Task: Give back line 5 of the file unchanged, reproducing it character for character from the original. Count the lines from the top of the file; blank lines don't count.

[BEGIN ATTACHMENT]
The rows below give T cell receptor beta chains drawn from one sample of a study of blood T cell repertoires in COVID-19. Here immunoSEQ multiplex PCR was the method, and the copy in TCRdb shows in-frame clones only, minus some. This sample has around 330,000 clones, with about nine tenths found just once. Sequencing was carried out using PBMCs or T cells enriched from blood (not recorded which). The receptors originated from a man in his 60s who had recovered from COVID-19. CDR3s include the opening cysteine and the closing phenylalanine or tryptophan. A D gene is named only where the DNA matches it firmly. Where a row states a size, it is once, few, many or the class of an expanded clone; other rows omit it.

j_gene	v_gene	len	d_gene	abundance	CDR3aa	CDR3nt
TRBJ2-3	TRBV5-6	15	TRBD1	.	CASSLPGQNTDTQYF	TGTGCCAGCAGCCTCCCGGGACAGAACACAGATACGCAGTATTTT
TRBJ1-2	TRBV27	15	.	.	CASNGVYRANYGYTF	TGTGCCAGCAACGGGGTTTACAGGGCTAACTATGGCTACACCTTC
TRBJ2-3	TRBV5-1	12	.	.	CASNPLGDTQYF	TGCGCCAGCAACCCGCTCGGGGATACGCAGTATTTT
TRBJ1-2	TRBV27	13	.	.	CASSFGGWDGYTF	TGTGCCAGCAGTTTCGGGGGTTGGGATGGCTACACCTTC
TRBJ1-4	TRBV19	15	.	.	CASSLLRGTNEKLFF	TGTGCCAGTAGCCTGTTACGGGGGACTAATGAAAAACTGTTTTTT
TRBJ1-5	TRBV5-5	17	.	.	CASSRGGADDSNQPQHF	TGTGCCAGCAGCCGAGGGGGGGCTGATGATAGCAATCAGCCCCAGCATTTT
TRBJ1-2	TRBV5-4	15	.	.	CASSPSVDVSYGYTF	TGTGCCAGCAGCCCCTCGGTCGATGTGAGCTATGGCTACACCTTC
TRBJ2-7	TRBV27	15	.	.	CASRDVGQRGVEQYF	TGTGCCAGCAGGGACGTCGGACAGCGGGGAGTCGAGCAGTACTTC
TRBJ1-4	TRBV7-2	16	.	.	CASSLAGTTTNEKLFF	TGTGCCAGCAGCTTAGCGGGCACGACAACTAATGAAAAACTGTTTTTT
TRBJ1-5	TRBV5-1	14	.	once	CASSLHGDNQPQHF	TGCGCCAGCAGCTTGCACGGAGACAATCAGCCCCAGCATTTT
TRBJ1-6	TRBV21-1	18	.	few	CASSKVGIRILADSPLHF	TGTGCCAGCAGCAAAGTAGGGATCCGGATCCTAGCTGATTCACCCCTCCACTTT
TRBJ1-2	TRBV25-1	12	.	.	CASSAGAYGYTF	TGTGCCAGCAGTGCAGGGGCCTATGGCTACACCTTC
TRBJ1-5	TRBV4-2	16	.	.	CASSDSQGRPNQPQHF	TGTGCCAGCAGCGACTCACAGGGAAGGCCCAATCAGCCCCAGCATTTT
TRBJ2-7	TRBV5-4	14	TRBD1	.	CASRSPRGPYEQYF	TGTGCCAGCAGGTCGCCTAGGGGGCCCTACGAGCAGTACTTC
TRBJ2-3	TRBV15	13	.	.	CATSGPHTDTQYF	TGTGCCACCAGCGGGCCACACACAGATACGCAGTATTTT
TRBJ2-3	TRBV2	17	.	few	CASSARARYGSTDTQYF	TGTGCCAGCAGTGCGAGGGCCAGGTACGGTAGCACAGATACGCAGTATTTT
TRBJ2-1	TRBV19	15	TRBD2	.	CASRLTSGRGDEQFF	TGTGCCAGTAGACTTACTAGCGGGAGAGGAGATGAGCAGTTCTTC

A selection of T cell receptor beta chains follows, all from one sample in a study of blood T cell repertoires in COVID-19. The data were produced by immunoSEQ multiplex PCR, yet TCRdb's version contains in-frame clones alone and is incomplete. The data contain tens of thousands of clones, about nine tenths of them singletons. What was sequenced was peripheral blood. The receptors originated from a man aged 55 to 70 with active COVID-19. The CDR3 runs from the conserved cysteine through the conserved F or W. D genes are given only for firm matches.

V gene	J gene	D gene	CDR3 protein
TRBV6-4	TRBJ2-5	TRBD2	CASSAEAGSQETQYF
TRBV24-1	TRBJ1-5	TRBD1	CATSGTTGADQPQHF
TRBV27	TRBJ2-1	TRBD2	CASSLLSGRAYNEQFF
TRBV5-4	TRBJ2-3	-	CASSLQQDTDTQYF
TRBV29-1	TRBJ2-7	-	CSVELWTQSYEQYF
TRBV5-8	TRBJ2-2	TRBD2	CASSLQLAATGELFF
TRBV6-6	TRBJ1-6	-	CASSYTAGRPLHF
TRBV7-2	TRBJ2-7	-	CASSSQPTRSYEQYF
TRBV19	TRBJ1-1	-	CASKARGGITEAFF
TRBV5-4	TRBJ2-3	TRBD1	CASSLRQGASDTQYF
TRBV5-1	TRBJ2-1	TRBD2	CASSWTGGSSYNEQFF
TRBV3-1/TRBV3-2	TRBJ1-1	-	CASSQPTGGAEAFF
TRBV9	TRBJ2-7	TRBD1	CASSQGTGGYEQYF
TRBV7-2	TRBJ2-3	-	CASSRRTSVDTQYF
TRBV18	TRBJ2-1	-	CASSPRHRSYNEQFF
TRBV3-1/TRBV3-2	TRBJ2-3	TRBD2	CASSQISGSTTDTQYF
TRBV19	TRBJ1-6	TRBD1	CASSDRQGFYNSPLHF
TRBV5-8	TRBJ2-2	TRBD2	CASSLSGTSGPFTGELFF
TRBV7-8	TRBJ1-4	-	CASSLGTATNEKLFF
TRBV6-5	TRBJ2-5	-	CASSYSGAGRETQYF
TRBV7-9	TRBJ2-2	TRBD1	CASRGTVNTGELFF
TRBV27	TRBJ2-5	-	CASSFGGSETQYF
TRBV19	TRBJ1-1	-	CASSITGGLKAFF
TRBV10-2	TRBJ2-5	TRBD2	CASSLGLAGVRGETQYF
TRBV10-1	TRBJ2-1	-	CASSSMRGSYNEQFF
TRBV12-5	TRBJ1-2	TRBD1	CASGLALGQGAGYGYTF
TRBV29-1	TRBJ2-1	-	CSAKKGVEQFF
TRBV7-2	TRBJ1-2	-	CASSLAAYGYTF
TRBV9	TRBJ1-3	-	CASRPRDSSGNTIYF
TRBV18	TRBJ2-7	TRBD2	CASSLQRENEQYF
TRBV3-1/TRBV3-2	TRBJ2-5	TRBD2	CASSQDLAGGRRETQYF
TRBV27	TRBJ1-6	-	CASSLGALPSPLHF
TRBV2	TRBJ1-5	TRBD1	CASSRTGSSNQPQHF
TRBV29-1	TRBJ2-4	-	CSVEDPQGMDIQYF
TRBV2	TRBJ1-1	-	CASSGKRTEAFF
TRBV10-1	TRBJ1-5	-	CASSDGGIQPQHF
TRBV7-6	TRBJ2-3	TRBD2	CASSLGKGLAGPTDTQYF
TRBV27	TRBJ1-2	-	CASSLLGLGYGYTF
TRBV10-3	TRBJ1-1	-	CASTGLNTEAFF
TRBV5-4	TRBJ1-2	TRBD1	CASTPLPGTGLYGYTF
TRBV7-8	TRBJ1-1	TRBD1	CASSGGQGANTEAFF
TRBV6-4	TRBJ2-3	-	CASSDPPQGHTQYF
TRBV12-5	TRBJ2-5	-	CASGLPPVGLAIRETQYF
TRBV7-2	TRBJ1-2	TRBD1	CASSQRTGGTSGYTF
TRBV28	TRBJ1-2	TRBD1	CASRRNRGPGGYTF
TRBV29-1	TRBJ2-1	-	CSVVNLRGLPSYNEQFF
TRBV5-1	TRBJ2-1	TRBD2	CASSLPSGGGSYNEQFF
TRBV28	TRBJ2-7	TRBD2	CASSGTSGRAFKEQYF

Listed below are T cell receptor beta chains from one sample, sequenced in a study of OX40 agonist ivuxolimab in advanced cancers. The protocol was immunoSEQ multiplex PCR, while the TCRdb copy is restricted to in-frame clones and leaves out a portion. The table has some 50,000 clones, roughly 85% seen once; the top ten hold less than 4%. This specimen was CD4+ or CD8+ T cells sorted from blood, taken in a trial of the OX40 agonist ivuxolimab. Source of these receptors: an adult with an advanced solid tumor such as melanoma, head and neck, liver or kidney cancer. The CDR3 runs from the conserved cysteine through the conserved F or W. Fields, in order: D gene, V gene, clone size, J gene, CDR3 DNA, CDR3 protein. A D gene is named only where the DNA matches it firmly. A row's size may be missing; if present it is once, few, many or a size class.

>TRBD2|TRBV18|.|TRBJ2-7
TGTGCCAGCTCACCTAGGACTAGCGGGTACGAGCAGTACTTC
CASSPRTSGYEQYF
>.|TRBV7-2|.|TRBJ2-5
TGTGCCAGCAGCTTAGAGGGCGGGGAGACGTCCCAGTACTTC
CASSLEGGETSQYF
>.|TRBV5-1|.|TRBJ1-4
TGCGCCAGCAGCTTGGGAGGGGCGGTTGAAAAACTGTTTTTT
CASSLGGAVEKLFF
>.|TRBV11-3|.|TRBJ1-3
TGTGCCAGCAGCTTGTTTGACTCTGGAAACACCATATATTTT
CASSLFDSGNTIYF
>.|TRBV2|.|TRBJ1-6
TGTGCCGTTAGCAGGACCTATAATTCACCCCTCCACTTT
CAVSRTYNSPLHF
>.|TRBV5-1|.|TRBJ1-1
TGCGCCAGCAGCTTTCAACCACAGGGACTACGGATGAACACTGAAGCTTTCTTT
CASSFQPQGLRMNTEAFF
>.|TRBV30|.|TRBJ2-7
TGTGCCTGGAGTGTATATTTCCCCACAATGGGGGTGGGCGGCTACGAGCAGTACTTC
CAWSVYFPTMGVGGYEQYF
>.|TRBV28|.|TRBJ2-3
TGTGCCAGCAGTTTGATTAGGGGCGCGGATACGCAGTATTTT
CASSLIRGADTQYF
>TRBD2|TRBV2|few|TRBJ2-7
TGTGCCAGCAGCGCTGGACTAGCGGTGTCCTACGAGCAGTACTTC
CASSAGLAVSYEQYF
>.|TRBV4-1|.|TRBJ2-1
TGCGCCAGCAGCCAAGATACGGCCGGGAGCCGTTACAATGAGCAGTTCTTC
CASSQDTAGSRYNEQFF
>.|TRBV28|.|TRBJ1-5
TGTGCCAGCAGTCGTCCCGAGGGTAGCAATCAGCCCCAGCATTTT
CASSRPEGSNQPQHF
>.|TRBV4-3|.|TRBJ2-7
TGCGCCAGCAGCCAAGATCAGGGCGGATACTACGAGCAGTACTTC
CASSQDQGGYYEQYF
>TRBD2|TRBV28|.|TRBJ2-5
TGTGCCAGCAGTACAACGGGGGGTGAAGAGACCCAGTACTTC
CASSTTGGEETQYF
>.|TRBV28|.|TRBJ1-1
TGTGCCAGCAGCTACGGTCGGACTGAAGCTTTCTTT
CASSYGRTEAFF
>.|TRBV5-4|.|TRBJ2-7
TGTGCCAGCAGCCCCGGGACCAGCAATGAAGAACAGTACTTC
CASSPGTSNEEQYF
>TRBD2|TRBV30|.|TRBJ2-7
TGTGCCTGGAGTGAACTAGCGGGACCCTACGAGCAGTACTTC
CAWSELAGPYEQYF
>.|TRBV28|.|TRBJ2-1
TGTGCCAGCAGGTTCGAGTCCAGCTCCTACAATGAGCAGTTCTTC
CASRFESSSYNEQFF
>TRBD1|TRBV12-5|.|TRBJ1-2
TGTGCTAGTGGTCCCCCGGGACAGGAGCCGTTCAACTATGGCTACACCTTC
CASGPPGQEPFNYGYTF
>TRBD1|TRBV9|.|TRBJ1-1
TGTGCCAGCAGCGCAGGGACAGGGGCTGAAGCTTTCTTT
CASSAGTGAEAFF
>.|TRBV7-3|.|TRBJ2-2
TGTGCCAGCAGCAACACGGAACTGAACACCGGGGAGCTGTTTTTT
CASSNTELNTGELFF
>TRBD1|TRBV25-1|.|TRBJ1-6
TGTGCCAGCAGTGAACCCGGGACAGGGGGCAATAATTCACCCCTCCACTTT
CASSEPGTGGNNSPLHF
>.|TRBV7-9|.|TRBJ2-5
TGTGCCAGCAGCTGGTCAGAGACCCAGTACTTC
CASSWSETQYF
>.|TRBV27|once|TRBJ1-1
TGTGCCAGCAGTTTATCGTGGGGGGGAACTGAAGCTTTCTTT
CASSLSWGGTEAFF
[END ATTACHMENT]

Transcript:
TRBJ2-3	TRBV5-1	12	.	.	CASNPLGDTQYF	TGCGCCAGCAACCCGCTCGGGGATACGCAGTATTTT